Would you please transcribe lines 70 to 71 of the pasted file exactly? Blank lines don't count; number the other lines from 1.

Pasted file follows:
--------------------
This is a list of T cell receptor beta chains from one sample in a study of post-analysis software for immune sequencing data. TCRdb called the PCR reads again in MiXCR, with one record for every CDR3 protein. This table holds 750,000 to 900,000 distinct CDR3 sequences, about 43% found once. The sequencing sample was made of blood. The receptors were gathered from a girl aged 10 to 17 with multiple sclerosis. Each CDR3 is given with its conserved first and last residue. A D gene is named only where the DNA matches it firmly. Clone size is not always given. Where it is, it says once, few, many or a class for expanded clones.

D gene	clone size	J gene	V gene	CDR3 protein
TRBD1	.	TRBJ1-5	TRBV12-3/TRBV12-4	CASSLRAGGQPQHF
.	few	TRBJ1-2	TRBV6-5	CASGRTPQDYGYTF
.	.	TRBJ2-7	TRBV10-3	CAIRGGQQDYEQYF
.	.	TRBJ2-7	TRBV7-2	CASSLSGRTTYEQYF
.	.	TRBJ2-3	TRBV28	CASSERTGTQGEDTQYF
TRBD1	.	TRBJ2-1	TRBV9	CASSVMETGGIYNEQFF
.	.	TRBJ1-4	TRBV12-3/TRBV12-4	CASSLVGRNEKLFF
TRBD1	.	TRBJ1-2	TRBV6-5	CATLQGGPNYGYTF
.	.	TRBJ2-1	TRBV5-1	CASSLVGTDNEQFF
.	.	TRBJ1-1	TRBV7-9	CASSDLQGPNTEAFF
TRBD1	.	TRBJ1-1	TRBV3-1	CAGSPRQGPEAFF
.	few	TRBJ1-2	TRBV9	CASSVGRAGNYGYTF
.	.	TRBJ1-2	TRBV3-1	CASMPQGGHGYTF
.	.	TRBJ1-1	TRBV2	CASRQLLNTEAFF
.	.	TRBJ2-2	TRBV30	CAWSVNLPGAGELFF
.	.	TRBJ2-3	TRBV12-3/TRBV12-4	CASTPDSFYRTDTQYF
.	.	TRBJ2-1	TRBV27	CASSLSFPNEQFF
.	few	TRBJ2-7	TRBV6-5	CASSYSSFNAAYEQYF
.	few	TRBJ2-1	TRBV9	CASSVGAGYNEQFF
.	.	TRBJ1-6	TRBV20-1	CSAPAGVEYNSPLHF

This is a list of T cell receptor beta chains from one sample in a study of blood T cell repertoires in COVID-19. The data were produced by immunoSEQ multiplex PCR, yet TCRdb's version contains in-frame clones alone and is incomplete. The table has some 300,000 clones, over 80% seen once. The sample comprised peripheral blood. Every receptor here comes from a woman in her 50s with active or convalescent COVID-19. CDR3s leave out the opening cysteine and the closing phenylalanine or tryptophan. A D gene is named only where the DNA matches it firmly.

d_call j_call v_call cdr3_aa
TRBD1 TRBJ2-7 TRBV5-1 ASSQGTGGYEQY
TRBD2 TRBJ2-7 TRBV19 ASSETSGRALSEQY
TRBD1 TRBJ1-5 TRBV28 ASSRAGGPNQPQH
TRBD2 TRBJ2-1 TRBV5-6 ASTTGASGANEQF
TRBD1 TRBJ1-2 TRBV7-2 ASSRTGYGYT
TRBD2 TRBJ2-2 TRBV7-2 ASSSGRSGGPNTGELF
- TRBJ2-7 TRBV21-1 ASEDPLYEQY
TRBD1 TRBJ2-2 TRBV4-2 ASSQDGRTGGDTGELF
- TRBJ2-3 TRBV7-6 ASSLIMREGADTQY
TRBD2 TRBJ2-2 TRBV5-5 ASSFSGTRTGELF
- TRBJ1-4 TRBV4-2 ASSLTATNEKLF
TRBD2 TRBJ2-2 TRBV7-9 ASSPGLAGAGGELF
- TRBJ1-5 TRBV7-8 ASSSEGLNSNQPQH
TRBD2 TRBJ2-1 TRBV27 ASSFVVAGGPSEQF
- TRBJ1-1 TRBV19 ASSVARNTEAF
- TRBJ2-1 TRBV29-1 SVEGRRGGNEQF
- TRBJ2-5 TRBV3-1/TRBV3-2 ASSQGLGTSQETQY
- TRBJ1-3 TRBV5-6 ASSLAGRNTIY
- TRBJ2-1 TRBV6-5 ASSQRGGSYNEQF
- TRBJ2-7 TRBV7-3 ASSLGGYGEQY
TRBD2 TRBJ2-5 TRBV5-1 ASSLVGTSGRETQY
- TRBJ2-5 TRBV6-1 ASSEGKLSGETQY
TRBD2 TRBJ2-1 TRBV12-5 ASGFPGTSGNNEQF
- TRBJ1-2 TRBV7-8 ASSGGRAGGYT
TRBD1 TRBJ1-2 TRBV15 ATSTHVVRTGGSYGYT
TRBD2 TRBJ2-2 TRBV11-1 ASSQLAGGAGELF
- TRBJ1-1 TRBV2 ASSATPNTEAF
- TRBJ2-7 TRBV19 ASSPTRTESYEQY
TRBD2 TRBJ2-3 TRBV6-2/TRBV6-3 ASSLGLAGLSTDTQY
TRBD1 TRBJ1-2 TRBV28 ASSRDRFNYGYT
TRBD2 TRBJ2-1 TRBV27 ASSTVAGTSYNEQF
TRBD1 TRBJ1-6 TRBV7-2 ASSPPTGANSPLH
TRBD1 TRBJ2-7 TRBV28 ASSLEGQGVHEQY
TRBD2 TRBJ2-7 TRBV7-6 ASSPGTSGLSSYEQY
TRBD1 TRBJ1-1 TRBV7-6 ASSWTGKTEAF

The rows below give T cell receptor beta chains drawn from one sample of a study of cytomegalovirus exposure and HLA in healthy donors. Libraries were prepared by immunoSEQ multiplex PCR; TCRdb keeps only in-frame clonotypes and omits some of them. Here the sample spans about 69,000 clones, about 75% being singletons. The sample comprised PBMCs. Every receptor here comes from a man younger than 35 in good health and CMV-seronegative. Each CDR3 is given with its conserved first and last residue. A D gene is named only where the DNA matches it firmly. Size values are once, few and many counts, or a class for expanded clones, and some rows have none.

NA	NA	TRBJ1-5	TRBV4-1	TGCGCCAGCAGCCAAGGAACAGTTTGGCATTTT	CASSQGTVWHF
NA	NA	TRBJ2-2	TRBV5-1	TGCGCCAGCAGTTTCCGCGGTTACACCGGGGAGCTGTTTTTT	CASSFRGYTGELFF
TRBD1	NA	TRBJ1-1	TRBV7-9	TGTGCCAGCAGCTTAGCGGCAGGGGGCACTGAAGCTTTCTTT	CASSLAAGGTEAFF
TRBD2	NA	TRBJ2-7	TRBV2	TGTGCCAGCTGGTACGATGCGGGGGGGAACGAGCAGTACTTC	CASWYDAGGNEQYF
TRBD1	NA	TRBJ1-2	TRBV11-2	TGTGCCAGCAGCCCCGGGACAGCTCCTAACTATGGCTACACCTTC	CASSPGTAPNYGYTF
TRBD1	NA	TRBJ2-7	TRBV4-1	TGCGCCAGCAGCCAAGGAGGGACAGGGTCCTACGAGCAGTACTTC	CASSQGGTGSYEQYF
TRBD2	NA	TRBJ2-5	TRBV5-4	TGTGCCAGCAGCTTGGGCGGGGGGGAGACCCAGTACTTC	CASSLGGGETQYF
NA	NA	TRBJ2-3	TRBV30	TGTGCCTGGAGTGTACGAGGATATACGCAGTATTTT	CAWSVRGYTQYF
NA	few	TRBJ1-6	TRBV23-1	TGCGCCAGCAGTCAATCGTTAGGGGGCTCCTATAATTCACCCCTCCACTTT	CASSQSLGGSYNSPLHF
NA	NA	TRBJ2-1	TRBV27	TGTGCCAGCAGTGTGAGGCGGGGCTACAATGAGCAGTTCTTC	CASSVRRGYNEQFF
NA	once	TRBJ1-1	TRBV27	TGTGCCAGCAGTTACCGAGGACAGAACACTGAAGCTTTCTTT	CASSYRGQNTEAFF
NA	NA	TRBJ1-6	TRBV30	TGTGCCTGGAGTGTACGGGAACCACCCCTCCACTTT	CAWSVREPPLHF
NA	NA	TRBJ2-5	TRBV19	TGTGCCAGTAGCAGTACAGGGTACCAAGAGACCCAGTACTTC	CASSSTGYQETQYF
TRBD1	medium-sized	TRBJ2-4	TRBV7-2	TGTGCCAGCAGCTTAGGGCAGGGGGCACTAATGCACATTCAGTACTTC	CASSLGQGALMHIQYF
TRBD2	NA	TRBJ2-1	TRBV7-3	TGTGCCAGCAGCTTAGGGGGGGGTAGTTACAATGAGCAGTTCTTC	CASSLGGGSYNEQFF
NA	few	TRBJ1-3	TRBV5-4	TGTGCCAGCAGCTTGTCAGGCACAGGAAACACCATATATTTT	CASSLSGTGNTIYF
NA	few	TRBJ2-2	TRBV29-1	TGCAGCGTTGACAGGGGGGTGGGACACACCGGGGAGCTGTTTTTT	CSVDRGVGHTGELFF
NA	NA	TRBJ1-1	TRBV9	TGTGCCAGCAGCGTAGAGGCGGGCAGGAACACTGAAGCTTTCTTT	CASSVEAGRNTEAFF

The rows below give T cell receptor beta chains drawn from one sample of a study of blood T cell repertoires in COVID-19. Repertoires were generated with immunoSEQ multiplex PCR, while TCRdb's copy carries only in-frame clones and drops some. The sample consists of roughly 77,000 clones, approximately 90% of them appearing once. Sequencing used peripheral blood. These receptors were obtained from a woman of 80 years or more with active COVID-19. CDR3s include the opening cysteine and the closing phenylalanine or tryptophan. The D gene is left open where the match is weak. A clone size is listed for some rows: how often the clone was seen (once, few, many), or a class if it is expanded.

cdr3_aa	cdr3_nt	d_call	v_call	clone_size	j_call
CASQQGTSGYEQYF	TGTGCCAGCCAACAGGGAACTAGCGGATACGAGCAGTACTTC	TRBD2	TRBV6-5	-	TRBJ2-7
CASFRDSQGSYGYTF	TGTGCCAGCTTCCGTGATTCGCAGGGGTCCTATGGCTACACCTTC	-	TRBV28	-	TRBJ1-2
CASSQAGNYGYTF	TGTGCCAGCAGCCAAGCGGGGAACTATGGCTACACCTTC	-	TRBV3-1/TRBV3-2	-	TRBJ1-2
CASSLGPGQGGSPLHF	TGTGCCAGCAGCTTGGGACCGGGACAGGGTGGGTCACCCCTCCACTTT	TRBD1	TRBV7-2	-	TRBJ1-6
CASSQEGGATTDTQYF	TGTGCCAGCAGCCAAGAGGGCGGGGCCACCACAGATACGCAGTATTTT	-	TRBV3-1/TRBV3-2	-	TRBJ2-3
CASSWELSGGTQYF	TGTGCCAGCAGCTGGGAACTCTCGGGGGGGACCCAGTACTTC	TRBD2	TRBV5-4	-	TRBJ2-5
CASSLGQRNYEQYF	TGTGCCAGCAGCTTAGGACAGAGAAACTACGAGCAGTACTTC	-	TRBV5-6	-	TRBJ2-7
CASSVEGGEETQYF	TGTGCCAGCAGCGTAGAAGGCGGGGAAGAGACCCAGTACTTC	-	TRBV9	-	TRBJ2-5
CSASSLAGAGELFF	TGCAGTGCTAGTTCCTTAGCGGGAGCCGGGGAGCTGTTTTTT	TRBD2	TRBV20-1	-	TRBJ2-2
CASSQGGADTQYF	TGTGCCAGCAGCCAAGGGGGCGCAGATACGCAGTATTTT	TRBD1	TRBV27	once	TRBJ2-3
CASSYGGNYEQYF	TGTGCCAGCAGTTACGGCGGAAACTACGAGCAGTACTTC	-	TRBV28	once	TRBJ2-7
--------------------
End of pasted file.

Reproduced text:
NA	NA	TRBJ2-1	TRBV27	TGTGCCAGCAGTGTGAGGCGGGGCTACAATGAGCAGTTCTTC	CASSVRRGYNEQFF
NA	once	TRBJ1-1	TRBV27	TGTGCCAGCAGTTACCGAGGACAGAACACTGAAGCTTTCTTT	CASSYRGQNTEAFF